Bowser, Primary Winners Take Victory Lap

James Wright | 4/2/2014, 1:51 p.m.
D.C. Council member Muriel Bowser, the newly elected Democratic nominee for mayor in the Nov. 4 general election, thanked her ...

D.C. Council member Muriel Bowser, the newly elected Democratic nominee for mayor in the Nov. 4 general election, thanked her supporters Wednesday for her convincing upset of incumbent Vincent Gray during a press conference at the National Press Club in Northwest.

Bowser said that voters spoke with one loud voice in Tuesday's Democratic primary.

"I am so happy that 44 percent of Democrats endorsed my agenda," Bowser, 41, said. "I want to give a special thanks to the people of Ward 4 of whom I have represented for seven years. We will continue to operate our campaign headquarters on Georgia Avenue and on Martin Luther King Avenue in Anacostia and we will carry on the ideas of Democrats across the city as the campaign begins anew."

Bowser will face her council colleague, David Catania, in the general election. Since home rule was instituted by Congress in 1973, the Democratic party nominee for mayor has won the office decisively in the general election.

Bowser carried Wards 1, 2, 3, 4 and 6 while Gray won Wards 5, 7 and 8. She said that efforts will be made to reach out to Gray and his supporters.

"I have not had a conversation with the Mayor Gray and I suspect that we will be doing that in the future," she said. "I am asking every Democrat, independent and Republican, including Gray supporters, to support me."

Elsewhere in the District, former Ward 1 advisory neighborhood commissioner Brianne Nadeua and Charles Allen, former D.C. Council member Tommy Wells' chief of staff, won their Ward 1 and Ward 6 council races, respectively.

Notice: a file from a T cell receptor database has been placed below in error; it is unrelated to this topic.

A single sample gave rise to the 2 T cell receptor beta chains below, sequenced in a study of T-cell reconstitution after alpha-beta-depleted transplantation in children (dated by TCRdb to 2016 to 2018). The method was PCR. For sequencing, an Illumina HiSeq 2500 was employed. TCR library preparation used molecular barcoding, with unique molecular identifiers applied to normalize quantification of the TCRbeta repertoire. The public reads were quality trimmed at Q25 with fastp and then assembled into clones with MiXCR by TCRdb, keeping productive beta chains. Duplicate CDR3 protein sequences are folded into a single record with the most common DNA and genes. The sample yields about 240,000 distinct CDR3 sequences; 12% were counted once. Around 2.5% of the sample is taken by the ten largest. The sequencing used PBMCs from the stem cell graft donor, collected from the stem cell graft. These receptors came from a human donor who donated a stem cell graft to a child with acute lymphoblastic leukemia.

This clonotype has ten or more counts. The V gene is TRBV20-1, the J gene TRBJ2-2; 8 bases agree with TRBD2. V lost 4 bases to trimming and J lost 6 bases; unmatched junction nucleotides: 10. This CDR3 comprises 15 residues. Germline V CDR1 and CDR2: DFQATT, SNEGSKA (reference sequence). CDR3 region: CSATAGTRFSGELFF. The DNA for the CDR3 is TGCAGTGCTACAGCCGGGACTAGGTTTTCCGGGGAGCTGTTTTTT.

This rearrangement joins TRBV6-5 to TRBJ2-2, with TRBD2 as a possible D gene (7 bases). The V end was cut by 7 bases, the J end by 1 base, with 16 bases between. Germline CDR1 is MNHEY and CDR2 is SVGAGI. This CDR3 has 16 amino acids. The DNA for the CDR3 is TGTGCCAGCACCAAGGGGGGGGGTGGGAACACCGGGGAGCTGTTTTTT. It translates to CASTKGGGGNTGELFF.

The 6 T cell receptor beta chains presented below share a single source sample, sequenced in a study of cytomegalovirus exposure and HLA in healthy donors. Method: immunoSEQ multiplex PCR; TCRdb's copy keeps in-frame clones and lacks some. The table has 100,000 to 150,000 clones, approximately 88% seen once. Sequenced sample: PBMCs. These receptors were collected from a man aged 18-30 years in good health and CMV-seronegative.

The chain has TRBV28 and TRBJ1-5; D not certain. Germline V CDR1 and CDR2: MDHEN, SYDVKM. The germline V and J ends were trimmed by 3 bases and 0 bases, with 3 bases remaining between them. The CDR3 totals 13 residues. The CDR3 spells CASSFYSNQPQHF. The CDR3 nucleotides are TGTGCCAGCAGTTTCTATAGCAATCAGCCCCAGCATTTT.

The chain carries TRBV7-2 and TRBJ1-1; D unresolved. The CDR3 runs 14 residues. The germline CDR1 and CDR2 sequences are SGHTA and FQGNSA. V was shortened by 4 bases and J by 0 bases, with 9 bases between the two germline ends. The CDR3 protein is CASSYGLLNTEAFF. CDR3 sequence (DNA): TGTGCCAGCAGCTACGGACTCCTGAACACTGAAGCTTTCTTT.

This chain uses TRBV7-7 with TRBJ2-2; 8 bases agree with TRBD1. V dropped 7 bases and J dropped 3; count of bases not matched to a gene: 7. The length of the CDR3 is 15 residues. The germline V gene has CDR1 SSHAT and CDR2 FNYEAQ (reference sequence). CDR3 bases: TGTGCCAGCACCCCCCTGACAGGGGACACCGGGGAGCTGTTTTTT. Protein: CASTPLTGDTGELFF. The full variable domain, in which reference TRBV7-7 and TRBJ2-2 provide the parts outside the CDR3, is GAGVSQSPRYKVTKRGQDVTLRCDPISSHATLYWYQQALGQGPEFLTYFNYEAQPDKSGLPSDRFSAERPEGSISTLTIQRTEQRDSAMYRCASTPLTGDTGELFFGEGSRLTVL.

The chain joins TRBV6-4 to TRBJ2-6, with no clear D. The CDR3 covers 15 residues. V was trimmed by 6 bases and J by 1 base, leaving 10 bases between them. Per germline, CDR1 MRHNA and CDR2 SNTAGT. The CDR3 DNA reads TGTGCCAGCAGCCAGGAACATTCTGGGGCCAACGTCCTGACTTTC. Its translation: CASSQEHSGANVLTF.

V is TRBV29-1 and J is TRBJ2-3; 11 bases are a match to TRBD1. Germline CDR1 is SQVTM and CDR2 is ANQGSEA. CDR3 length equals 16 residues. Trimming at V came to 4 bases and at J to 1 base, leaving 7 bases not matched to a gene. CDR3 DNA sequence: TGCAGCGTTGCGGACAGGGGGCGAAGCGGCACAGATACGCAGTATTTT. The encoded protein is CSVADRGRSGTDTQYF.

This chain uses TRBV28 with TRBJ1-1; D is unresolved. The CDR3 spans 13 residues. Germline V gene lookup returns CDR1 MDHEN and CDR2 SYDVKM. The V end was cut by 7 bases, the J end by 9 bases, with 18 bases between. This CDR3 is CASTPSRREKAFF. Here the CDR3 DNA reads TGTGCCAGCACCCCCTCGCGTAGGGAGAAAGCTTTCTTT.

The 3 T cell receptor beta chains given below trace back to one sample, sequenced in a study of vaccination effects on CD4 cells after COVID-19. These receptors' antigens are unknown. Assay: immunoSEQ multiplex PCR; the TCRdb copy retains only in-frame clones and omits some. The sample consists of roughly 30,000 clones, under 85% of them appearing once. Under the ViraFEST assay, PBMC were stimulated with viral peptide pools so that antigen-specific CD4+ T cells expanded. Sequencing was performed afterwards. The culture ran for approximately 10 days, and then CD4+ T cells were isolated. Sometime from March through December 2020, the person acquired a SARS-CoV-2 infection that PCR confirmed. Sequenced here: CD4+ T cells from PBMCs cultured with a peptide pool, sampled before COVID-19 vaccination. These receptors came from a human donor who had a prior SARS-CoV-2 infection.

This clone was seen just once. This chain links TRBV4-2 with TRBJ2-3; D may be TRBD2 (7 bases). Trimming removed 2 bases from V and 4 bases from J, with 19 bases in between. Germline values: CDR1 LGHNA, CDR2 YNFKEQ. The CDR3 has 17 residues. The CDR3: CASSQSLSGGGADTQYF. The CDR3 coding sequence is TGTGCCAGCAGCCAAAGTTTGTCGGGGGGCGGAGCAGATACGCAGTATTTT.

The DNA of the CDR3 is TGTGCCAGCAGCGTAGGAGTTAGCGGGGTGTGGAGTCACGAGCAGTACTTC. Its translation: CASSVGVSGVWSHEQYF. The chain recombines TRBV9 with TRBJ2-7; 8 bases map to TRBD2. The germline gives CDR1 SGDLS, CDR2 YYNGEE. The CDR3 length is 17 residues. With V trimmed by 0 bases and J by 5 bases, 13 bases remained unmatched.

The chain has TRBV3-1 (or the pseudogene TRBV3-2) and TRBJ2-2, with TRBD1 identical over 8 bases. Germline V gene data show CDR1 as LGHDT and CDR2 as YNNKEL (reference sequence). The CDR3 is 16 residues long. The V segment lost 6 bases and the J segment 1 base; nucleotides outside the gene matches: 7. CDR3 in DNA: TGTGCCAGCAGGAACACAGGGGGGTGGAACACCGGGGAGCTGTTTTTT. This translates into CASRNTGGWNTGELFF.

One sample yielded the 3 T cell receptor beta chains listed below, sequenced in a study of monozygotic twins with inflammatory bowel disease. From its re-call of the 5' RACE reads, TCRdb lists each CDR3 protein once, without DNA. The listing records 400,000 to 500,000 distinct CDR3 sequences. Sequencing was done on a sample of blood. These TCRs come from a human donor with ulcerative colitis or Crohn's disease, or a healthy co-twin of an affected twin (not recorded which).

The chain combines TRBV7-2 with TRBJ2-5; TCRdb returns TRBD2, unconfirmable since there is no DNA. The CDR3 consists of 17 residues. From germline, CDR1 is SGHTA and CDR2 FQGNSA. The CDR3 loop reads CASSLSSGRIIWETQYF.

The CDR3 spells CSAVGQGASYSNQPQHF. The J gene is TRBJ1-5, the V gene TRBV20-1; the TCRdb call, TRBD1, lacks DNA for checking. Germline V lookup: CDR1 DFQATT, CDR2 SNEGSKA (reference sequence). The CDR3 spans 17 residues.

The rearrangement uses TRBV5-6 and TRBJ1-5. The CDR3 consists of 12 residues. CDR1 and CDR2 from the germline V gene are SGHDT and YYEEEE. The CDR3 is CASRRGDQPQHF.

One of Bowser's opponents, Council member Vincent Orange (D-At Large), was on hand for Bowser's press conference. Fellow Council member Anita Bonds (D-At Large), who served as the chairman of the D.C. Democratic State Committee and decisively won her re-election bid Tuesday against Nate Bennett-Fleming, was also present.

Bowser's victory drew national attention, including from Democratic National Committee Chairman Debbie Wasserman Schultz.

"On behalf of Democrats across the country, I congratulate council member Muriel Bowser for securing the Democratic nomination for mayor of the District of Columbia," the Florida congresswoman said. "Now one step closer to election as mayor of the nation's capital, Muriel is the most recent example of how our democracy is strengthened by women in positions of leadership and holding elected office. With the primary behind us, Democrats are committed to uniting behind Muriel and working to ensure her general election victory in November."

Nadeau also scored a major upset with her Ward 1 victory, ousting Council stalwart Jim Graham, who has served since 1999. Nadeau had 58 percent of the vote to Graham's 40 percent.

"This campaign did what many thought was impossible," Nadeau said. "We built a strong grass roots movement for progressive change, one that resonated far and wide with the voters. We proved that a campaign based on greater transparency and ethics reform can succeed."

Allen defeated Darrel Thompson, a former aide to Senate Majority Leader Harry Reid (D-Nev.), 57 percent to 41 percent.

Allen, 37, said local connections made the difference.

"We won this race by neighbor connecting with neighbor," he said. "This speaks to the future of the ward and the city."

Bonds announced that the city's Democrats will gather April 4 to celebrate the wins and the Democratic Party itself.

"We will hold a unity breakfast at Matthews Memorial Baptist Church," Bonds said. "This is the chance to bring people together. We did this four years ago and it was fairly effective and we are doing it again."